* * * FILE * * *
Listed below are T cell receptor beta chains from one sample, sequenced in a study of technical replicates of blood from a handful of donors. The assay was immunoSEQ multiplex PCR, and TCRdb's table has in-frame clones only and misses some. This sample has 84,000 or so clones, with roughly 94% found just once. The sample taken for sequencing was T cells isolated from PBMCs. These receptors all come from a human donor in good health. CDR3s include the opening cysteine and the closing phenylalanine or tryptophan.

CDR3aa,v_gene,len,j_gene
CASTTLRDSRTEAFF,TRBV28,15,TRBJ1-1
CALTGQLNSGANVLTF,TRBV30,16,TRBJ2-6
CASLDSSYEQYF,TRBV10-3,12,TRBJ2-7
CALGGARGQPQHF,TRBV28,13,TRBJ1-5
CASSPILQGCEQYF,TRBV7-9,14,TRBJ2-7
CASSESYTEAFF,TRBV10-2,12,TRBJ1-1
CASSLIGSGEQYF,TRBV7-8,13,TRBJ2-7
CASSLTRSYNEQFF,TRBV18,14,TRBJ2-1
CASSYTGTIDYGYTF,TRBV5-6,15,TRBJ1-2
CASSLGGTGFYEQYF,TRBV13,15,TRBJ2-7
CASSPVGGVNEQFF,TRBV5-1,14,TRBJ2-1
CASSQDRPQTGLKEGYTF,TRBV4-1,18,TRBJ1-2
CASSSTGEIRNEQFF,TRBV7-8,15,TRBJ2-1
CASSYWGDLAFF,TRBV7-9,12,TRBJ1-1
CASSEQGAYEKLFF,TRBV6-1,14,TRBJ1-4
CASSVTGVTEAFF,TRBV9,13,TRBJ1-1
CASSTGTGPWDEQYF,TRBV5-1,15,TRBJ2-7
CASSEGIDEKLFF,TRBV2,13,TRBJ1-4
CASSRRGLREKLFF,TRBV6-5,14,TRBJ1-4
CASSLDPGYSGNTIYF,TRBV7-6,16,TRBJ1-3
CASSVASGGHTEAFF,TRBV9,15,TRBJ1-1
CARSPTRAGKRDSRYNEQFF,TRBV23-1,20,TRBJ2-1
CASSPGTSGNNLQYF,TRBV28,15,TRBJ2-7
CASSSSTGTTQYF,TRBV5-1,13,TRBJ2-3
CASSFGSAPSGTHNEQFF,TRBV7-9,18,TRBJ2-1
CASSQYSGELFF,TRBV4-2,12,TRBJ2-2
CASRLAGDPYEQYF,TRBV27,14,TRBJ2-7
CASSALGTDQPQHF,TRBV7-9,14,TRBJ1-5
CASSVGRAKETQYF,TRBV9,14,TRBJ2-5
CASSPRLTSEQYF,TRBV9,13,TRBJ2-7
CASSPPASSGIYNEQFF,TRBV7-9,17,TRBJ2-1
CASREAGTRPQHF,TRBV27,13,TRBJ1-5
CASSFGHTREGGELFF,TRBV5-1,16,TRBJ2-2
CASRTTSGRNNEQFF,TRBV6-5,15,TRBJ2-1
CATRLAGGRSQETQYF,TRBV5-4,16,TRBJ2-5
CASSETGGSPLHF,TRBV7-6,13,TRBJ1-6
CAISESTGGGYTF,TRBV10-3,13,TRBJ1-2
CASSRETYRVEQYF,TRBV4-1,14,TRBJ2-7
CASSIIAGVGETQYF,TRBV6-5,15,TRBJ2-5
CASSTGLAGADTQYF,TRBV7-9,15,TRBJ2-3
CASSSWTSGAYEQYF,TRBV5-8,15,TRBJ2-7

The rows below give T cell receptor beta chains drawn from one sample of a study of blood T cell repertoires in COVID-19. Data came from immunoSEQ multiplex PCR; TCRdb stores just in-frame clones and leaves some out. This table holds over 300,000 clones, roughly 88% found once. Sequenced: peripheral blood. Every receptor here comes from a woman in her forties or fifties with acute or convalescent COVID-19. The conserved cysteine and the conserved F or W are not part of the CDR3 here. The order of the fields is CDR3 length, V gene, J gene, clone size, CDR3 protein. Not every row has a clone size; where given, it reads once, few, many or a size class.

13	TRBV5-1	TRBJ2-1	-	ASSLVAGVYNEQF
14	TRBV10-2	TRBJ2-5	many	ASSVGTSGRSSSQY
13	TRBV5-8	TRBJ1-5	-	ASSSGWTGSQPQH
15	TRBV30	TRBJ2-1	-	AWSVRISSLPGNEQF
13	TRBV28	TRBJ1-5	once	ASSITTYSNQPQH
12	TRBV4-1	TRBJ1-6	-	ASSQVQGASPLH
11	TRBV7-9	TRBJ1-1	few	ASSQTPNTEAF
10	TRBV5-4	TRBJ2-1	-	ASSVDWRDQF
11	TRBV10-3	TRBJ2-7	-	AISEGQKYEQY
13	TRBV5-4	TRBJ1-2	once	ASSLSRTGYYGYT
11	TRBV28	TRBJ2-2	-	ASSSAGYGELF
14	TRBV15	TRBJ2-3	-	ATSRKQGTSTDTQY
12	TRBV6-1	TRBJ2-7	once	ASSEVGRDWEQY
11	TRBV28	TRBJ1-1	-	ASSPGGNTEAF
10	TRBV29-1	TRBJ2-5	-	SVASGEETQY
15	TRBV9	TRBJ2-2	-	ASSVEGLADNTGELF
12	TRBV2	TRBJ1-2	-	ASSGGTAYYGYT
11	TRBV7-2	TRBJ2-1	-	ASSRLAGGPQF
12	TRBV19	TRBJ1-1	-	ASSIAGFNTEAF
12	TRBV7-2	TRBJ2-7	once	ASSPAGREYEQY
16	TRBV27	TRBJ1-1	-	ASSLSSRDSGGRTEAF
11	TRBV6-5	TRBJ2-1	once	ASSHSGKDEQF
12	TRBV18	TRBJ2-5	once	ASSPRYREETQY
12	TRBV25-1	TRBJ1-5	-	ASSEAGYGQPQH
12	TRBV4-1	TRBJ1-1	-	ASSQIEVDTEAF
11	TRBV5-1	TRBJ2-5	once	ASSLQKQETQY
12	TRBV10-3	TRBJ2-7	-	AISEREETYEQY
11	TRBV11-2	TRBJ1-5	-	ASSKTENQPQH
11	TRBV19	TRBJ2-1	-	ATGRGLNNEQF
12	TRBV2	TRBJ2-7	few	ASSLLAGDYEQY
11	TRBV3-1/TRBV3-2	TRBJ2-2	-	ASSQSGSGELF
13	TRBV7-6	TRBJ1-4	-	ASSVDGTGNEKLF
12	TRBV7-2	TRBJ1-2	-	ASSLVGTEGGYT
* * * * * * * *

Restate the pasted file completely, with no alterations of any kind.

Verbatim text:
Listed below are T cell receptor beta chains from one sample, sequenced in a study of technical replicates of blood from a handful of donors. The assay was immunoSEQ multiplex PCR, and TCRdb's table has in-frame clones only and misses some. This sample has 84,000 or so clones, with roughly 94% found just once. The sample taken for sequencing was T cells isolated from PBMCs. These receptors all come from a human donor in good health. CDR3s include the opening cysteine and the closing phenylalanine or tryptophan.

CDR3aa,v_gene,len,j_gene
CASTTLRDSRTEAFF,TRBV28,15,TRBJ1-1
CALTGQLNSGANVLTF,TRBV30,16,TRBJ2-6
CASLDSSYEQYF,TRBV10-3,12,TRBJ2-7
CALGGARGQPQHF,TRBV28,13,TRBJ1-5
CASSPILQGCEQYF,TRBV7-9,14,TRBJ2-7
CASSESYTEAFF,TRBV10-2,12,TRBJ1-1
CASSLIGSGEQYF,TRBV7-8,13,TRBJ2-7
CASSLTRSYNEQFF,TRBV18,14,TRBJ2-1
CASSYTGTIDYGYTF,TRBV5-6,15,TRBJ1-2
CASSLGGTGFYEQYF,TRBV13,15,TRBJ2-7
CASSPVGGVNEQFF,TRBV5-1,14,TRBJ2-1
CASSQDRPQTGLKEGYTF,TRBV4-1,18,TRBJ1-2
CASSSTGEIRNEQFF,TRBV7-8,15,TRBJ2-1
CASSYWGDLAFF,TRBV7-9,12,TRBJ1-1
CASSEQGAYEKLFF,TRBV6-1,14,TRBJ1-4
CASSVTGVTEAFF,TRBV9,13,TRBJ1-1
CASSTGTGPWDEQYF,TRBV5-1,15,TRBJ2-7
CASSEGIDEKLFF,TRBV2,13,TRBJ1-4
CASSRRGLREKLFF,TRBV6-5,14,TRBJ1-4
CASSLDPGYSGNTIYF,TRBV7-6,16,TRBJ1-3
CASSVASGGHTEAFF,TRBV9,15,TRBJ1-1
CARSPTRAGKRDSRYNEQFF,TRBV23-1,20,TRBJ2-1
CASSPGTSGNNLQYF,TRBV28,15,TRBJ2-7
CASSSSTGTTQYF,TRBV5-1,13,TRBJ2-3
CASSFGSAPSGTHNEQFF,TRBV7-9,18,TRBJ2-1
CASSQYSGELFF,TRBV4-2,12,TRBJ2-2
CASRLAGDPYEQYF,TRBV27,14,TRBJ2-7
CASSALGTDQPQHF,TRBV7-9,14,TRBJ1-5
CASSVGRAKETQYF,TRBV9,14,TRBJ2-5
CASSPRLTSEQYF,TRBV9,13,TRBJ2-7
CASSPPASSGIYNEQFF,TRBV7-9,17,TRBJ2-1
CASREAGTRPQHF,TRBV27,13,TRBJ1-5
CASSFGHTREGGELFF,TRBV5-1,16,TRBJ2-2
CASRTTSGRNNEQFF,TRBV6-5,15,TRBJ2-1
CATRLAGGRSQETQYF,TRBV5-4,16,TRBJ2-5
CASSETGGSPLHF,TRBV7-6,13,TRBJ1-6
CAISESTGGGYTF,TRBV10-3,13,TRBJ1-2
CASSRETYRVEQYF,TRBV4-1,14,TRBJ2-7
CASSIIAGVGETQYF,TRBV6-5,15,TRBJ2-5
CASSTGLAGADTQYF,TRBV7-9,15,TRBJ2-3
CASSSWTSGAYEQYF,TRBV5-8,15,TRBJ2-7

The rows below give T cell receptor beta chains drawn from one sample of a study of blood T cell repertoires in COVID-19. Data came from immunoSEQ multiplex PCR; TCRdb stores just in-frame clones and leaves some out. This table holds over 300,000 clones, roughly 88% found once. Sequenced: peripheral blood. Every receptor here comes from a woman in her forties or fifties with acute or convalescent COVID-19. The conserved cysteine and the conserved F or W are not part of the CDR3 here. The order of the fields is CDR3 length, V gene, J gene, clone size, CDR3 protein. Not every row has a clone size; where given, it reads once, few, many or a size class.

13	TRBV5-1	TRBJ2-1	-	ASSLVAGVYNEQF
14	TRBV10-2	TRBJ2-5	many	ASSVGTSGRSSSQY
13	TRBV5-8	TRBJ1-5	-	ASSSGWTGSQPQH
15	TRBV30	TRBJ2-1	-	AWSVRISSLPGNEQF
13	TRBV28	TRBJ1-5	once	ASSITTYSNQPQH
12	TRBV4-1	TRBJ1-6	-	ASSQVQGASPLH
11	TRBV7-9	TRBJ1-1	few	ASSQTPNTEAF
10	TRBV5-4	TRBJ2-1	-	ASSVDWRDQF
11	TRBV10-3	TRBJ2-7	-	AISEGQKYEQY
13	TRBV5-4	TRBJ1-2	once	ASSLSRTGYYGYT
11	TRBV28	TRBJ2-2	-	ASSSAGYGELF
14	TRBV15	TRBJ2-3	-	ATSRKQGTSTDTQY
12	TRBV6-1	TRBJ2-7	once	ASSEVGRDWEQY
11	TRBV28	TRBJ1-1	-	ASSPGGNTEAF
10	TRBV29-1	TRBJ2-5	-	SVASGEETQY
15	TRBV9	TRBJ2-2	-	ASSVEGLADNTGELF
12	TRBV2	TRBJ1-2	-	ASSGGTAYYGYT
11	TRBV7-2	TRBJ2-1	-	ASSRLAGGPQF
12	TRBV19	TRBJ1-1	-	ASSIAGFNTEAF
12	TRBV7-2	TRBJ2-7	once	ASSPAGREYEQY
16	TRBV27	TRBJ1-1	-	ASSLSSRDSGGRTEAF
11	TRBV6-5	TRBJ2-1	once	ASSHSGKDEQF
12	TRBV18	TRBJ2-5	once	ASSPRYREETQY
12	TRBV25-1	TRBJ1-5	-	ASSEAGYGQPQH
12	TRBV4-1	TRBJ1-1	-	ASSQIEVDTEAF
11	TRBV5-1	TRBJ2-5	once	ASSLQKQETQY
12	TRBV10-3	TRBJ2-7	-	AISEREETYEQY
11	TRBV11-2	TRBJ1-5	-	ASSKTENQPQH
11	TRBV19	TRBJ2-1	-	ATGRGLNNEQF
12	TRBV2	TRBJ2-7	few	ASSLLAGDYEQY
11	TRBV3-1/TRBV3-2	TRBJ2-2	-	ASSQSGSGELF
13	TRBV7-6	TRBJ1-4	-	ASSVDGTGNEKLF
12	TRBV7-2	TRBJ1-2	-	ASSLVGTEGGYT